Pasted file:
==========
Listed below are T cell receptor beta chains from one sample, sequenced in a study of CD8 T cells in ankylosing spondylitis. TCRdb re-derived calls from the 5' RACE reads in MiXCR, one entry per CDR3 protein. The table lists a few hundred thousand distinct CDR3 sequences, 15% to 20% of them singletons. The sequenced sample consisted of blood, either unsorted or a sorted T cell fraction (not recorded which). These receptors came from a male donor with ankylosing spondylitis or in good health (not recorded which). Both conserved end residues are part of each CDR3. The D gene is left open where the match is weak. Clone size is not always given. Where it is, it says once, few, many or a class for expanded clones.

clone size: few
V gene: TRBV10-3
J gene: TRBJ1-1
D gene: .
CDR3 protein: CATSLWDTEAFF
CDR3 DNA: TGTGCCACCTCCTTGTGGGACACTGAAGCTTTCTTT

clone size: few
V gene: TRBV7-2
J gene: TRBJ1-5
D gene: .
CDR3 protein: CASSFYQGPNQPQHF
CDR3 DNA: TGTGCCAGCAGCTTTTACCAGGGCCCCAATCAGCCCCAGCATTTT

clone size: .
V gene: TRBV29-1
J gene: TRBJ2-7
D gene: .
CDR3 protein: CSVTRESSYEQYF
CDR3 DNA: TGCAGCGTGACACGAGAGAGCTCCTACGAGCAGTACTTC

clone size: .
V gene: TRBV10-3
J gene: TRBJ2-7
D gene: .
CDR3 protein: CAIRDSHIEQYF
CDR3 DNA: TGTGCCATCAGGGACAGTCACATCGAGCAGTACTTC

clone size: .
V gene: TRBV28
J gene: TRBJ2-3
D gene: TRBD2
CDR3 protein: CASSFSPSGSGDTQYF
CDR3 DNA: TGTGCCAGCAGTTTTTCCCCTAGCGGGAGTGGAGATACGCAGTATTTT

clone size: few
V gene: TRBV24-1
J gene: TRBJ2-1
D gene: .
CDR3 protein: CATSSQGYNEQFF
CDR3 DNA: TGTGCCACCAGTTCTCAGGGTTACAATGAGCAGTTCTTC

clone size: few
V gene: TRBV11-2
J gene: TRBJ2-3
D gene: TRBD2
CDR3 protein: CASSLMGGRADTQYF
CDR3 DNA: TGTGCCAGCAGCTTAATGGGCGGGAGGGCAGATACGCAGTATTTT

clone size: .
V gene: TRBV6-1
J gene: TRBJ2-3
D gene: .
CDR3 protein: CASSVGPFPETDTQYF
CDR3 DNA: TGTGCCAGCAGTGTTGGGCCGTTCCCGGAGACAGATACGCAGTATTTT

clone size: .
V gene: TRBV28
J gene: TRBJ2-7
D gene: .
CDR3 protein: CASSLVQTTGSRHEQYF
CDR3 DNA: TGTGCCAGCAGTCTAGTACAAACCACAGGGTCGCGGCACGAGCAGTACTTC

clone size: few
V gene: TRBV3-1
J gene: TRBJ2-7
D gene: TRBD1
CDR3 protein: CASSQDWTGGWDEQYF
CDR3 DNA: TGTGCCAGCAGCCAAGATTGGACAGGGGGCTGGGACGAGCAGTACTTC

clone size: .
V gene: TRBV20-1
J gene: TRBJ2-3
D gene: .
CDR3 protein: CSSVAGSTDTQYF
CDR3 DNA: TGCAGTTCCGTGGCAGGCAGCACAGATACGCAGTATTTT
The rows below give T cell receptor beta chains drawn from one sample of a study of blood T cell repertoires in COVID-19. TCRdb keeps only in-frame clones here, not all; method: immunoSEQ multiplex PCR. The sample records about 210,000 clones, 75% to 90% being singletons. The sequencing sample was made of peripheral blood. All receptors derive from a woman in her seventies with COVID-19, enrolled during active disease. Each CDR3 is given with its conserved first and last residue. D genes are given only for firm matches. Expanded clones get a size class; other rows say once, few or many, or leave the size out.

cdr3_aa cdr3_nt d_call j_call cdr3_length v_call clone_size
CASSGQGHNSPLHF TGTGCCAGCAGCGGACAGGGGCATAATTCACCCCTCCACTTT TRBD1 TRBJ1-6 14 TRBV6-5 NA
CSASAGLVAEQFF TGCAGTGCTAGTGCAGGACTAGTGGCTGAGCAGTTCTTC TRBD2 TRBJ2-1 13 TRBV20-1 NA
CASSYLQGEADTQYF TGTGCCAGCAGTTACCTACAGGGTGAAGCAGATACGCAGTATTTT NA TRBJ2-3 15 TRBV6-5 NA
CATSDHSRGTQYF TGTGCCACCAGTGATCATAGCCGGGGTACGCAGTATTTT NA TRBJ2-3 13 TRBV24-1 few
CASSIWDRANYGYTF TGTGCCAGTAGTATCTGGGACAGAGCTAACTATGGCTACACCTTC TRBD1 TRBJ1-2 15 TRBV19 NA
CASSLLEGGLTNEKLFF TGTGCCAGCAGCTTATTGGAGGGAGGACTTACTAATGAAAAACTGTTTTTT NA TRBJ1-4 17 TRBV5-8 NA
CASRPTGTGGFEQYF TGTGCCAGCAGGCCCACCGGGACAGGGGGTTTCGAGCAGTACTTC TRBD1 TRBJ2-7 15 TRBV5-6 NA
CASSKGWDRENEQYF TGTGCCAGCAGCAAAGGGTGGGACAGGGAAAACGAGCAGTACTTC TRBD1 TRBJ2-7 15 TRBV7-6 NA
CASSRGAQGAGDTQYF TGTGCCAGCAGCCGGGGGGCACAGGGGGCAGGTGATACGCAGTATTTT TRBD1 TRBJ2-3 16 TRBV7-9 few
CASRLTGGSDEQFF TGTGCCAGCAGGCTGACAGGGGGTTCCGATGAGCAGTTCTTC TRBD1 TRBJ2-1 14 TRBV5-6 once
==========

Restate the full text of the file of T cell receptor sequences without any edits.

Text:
Listed below are T cell receptor beta chains from one sample, sequenced in a study of CD8 T cells in ankylosing spondylitis. TCRdb re-derived calls from the 5' RACE reads in MiXCR, one entry per CDR3 protein. The table lists a few hundred thousand distinct CDR3 sequences, 15% to 20% of them singletons. The sequenced sample consisted of blood, either unsorted or a sorted T cell fraction (not recorded which). These receptors came from a male donor with ankylosing spondylitis or in good health (not recorded which). Both conserved end residues are part of each CDR3. The D gene is left open where the match is weak. Clone size is not always given. Where it is, it says once, few, many or a class for expanded clones.

clone size: few
V gene: TRBV10-3
J gene: TRBJ1-1
D gene: .
CDR3 protein: CATSLWDTEAFF
CDR3 DNA: TGTGCCACCTCCTTGTGGGACACTGAAGCTTTCTTT

clone size: few
V gene: TRBV7-2
J gene: TRBJ1-5
D gene: .
CDR3 protein: CASSFYQGPNQPQHF
CDR3 DNA: TGTGCCAGCAGCTTTTACCAGGGCCCCAATCAGCCCCAGCATTTT

clone size: .
V gene: TRBV29-1
J gene: TRBJ2-7
D gene: .
CDR3 protein: CSVTRESSYEQYF
CDR3 DNA: TGCAGCGTGACACGAGAGAGCTCCTACGAGCAGTACTTC

clone size: .
V gene: TRBV10-3
J gene: TRBJ2-7
D gene: .
CDR3 protein: CAIRDSHIEQYF
CDR3 DNA: TGTGCCATCAGGGACAGTCACATCGAGCAGTACTTC

clone size: .
V gene: TRBV28
J gene: TRBJ2-3
D gene: TRBD2
CDR3 protein: CASSFSPSGSGDTQYF
CDR3 DNA: TGTGCCAGCAGTTTTTCCCCTAGCGGGAGTGGAGATACGCAGTATTTT

clone size: few
V gene: TRBV24-1
J gene: TRBJ2-1
D gene: .
CDR3 protein: CATSSQGYNEQFF
CDR3 DNA: TGTGCCACCAGTTCTCAGGGTTACAATGAGCAGTTCTTC

clone size: few
V gene: TRBV11-2
J gene: TRBJ2-3
D gene: TRBD2
CDR3 protein: CASSLMGGRADTQYF
CDR3 DNA: TGTGCCAGCAGCTTAATGGGCGGGAGGGCAGATACGCAGTATTTT

clone size: .
V gene: TRBV6-1
J gene: TRBJ2-3
D gene: .
CDR3 protein: CASSVGPFPETDTQYF
CDR3 DNA: TGTGCCAGCAGTGTTGGGCCGTTCCCGGAGACAGATACGCAGTATTTT

clone size: .
V gene: TRBV28
J gene: TRBJ2-7
D gene: .
CDR3 protein: CASSLVQTTGSRHEQYF
CDR3 DNA: TGTGCCAGCAGTCTAGTACAAACCACAGGGTCGCGGCACGAGCAGTACTTC

clone size: few
V gene: TRBV3-1
J gene: TRBJ2-7
D gene: TRBD1
CDR3 protein: CASSQDWTGGWDEQYF
CDR3 DNA: TGTGCCAGCAGCCAAGATTGGACAGGGGGCTGGGACGAGCAGTACTTC

clone size: .
V gene: TRBV20-1
J gene: TRBJ2-3
D gene: .
CDR3 protein: CSSVAGSTDTQYF
CDR3 DNA: TGCAGTTCCGTGGCAGGCAGCACAGATACGCAGTATTTT
The rows below give T cell receptor beta chains drawn from one sample of a study of blood T cell repertoires in COVID-19. TCRdb keeps only in-frame clones here, not all; method: immunoSEQ multiplex PCR. The sample records about 210,000 clones, 75% to 90% being singletons. The sequencing sample was made of peripheral blood. All receptors derive from a woman in her seventies with COVID-19, enrolled during active disease. Each CDR3 is given with its conserved first and last residue. D genes are given only for firm matches. Expanded clones get a size class; other rows say once, few or many, or leave the size out.

cdr3_aa cdr3_nt d_call j_call cdr3_length v_call clone_size
CASSGQGHNSPLHF TGTGCCAGCAGCGGACAGGGGCATAATTCACCCCTCCACTTT TRBD1 TRBJ1-6 14 TRBV6-5 NA
CSASAGLVAEQFF TGCAGTGCTAGTGCAGGACTAGTGGCTGAGCAGTTCTTC TRBD2 TRBJ2-1 13 TRBV20-1 NA
CASSYLQGEADTQYF TGTGCCAGCAGTTACCTACAGGGTGAAGCAGATACGCAGTATTTT NA TRBJ2-3 15 TRBV6-5 NA
CATSDHSRGTQYF TGTGCCACCAGTGATCATAGCCGGGGTACGCAGTATTTT NA TRBJ2-3 13 TRBV24-1 few
CASSIWDRANYGYTF TGTGCCAGTAGTATCTGGGACAGAGCTAACTATGGCTACACCTTC TRBD1 TRBJ1-2 15 TRBV19 NA
CASSLLEGGLTNEKLFF TGTGCCAGCAGCTTATTGGAGGGAGGACTTACTAATGAAAAACTGTTTTTT NA TRBJ1-4 17 TRBV5-8 NA
CASRPTGTGGFEQYF TGTGCCAGCAGGCCCACCGGGACAGGGGGTTTCGAGCAGTACTTC TRBD1 TRBJ2-7 15 TRBV5-6 NA
CASSKGWDRENEQYF TGTGCCAGCAGCAAAGGGTGGGACAGGGAAAACGAGCAGTACTTC TRBD1 TRBJ2-7 15 TRBV7-6 NA
CASSRGAQGAGDTQYF TGTGCCAGCAGCCGGGGGGCACAGGGGGCAGGTGATACGCAGTATTTT TRBD1 TRBJ2-3 16 TRBV7-9 few
CASRLTGGSDEQFF TGTGCCAGCAGGCTGACAGGGGGTTCCGATGAGCAGTTCTTC TRBD1 TRBJ2-1 14 TRBV5-6 once